Not long after I’d topped off our 400-gallon composite fuel tank, I noticed the slip where I was supposed to dock our Tiara 3600 Open stern-to was configured a little differently. Instead of being perpendicular to the concrete bulkhead that constituted its inner end, the thing was angled toward the mouth of the fairway and the river beyond. If you’re old enough to remember diagonal, side-by-side parking for cars, you get the idea.
Anyway, I made my approach with a vague sense of uneasiness, mostly because I was going into what seemed like an oddball lash-up with an unfamiliar boat under conditions that weren’t ideal. While the breeze was light, the current was serious—I could see it stacking up against the outboard edges of some nearby pilings and setting quite sportily across the mouth of the slip. A salty-looking sales guy from Allied Richard Bertram Marine Group of Naples, Florida, the Tiara dealer that had made the 3600 available for a couple of days, strolled over to sit on a nearby dock box. He yawned, evincing the maddening composure of linehandlers the world over.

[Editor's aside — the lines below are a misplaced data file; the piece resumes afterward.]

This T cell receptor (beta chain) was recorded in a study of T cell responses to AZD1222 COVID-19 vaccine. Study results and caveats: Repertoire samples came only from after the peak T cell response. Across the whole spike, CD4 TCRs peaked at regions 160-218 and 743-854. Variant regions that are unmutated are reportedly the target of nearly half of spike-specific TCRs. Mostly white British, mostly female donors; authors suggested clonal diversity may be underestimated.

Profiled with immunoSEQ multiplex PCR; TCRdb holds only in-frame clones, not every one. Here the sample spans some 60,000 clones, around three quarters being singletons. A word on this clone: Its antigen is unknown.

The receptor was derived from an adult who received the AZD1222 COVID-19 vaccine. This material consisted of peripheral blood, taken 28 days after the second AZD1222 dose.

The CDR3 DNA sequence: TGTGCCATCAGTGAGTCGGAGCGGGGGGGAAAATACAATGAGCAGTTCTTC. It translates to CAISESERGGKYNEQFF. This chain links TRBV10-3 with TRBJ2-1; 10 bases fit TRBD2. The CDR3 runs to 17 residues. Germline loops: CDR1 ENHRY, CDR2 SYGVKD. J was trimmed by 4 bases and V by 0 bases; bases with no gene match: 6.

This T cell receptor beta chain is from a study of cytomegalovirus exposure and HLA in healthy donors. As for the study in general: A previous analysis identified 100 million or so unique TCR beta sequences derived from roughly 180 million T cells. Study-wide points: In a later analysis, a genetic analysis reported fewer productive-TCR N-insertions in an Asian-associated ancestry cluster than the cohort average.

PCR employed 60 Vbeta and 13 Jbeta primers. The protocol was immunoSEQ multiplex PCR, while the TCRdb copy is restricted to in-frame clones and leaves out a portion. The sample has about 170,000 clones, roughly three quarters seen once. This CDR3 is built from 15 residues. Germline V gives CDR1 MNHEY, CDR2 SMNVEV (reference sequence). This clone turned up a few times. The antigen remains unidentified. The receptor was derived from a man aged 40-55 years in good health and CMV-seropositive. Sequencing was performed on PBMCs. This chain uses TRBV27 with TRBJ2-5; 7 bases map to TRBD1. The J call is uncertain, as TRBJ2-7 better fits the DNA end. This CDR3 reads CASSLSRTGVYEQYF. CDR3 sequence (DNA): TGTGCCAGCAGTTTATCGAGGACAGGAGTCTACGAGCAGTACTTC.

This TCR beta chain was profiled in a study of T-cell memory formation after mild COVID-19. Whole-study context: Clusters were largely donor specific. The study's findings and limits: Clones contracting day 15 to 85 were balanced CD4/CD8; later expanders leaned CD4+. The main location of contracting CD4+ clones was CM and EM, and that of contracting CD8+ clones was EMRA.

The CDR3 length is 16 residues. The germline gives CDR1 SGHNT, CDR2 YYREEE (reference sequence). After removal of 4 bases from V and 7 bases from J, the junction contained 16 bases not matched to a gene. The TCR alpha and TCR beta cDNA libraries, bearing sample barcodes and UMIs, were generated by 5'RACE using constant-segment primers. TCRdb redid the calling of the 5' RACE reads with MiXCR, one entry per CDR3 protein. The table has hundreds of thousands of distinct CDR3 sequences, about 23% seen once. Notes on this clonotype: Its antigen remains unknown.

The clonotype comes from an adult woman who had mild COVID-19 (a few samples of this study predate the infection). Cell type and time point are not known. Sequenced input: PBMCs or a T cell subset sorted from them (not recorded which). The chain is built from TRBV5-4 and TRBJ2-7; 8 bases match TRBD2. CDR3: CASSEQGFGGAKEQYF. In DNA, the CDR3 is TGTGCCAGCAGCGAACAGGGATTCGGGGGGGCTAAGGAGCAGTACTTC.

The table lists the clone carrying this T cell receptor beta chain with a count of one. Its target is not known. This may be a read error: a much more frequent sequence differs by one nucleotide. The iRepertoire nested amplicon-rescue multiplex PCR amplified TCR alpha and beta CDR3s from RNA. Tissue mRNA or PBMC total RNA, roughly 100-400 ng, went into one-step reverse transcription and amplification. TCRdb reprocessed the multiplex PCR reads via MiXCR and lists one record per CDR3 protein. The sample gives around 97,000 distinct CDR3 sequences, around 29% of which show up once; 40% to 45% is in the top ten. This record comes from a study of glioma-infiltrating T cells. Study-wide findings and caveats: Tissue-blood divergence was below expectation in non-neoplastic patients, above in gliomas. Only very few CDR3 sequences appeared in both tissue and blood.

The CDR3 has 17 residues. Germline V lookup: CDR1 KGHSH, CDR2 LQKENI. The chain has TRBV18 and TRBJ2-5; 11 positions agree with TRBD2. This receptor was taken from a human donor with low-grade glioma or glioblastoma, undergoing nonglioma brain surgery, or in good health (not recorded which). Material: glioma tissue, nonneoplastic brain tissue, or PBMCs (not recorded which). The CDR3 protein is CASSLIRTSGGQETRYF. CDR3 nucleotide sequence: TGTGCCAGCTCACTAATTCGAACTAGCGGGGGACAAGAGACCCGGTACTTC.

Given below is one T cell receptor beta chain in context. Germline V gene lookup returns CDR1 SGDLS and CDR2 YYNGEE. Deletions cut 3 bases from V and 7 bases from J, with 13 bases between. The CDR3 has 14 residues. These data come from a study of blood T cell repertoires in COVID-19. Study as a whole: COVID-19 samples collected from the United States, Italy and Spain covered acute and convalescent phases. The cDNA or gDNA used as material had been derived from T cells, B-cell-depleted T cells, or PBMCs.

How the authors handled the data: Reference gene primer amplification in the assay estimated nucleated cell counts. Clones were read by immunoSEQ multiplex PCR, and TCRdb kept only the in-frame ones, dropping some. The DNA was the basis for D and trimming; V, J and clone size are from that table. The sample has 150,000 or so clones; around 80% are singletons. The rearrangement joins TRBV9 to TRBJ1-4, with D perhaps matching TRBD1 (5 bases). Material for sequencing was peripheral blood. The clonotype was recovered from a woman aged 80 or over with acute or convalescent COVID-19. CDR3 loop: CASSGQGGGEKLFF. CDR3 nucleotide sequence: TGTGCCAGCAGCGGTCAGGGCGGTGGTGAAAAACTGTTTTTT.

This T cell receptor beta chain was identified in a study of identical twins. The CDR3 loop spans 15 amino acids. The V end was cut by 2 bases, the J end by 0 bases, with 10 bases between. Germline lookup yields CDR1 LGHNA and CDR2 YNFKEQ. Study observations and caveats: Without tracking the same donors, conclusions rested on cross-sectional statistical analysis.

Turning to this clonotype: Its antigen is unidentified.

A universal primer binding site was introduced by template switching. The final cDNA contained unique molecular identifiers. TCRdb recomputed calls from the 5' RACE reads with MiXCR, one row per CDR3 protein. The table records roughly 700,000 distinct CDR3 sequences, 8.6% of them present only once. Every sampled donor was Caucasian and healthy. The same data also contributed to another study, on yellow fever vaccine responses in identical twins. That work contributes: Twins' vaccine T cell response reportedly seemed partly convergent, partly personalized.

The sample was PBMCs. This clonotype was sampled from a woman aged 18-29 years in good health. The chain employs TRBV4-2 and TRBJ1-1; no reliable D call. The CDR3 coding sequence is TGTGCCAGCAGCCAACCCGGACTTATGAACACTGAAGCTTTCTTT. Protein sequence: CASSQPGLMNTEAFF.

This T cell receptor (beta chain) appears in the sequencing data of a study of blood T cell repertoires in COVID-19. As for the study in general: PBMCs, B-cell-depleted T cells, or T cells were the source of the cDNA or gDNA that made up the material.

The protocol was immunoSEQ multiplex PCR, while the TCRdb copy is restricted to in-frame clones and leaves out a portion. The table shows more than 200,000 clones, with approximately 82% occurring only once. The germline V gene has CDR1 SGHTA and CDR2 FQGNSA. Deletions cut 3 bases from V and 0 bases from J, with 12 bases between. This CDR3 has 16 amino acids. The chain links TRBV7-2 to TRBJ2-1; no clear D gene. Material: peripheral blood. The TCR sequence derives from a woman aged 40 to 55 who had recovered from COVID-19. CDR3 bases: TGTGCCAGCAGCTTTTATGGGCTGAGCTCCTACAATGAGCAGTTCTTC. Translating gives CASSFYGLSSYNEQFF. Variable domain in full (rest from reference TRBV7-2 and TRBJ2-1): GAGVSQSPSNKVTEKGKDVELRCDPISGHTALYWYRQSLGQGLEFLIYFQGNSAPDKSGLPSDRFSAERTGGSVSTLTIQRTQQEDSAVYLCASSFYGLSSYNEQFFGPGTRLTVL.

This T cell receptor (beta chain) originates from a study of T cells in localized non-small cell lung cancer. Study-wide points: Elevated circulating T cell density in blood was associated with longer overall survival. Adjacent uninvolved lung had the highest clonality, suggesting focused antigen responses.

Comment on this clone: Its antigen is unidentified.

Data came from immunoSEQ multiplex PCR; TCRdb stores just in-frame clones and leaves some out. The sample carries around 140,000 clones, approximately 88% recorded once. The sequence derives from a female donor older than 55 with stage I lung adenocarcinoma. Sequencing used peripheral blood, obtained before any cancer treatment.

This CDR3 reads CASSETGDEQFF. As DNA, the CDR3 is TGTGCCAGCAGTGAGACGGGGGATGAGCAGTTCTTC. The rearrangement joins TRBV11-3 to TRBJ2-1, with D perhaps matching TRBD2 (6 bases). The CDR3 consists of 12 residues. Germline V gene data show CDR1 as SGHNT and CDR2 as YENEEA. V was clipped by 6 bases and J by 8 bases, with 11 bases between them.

I gave him a smile. Then, to get a feel for the 3600’s maneuvering characteristics prior to actually maneuvering her, I stopped the boat short of my destination by pulling her big, silky Teleflex mechanical gear-shift levers into reverse, then returning them to neutral. The effect was smooth and satisfying: The boat simply paused politely, leaving me to wonder exactly what parameters might be at the bottom of such endearing behavior. Sweet balance? Big wheels? A deep gear ratio? Or some combination of all three? As the current pushed the boat ahead, I quickly discovered I could both restrain and play with the 3600 by simply bumping her clutches into and out of gear—a delightful and educational process, like dancing with a gifted partner.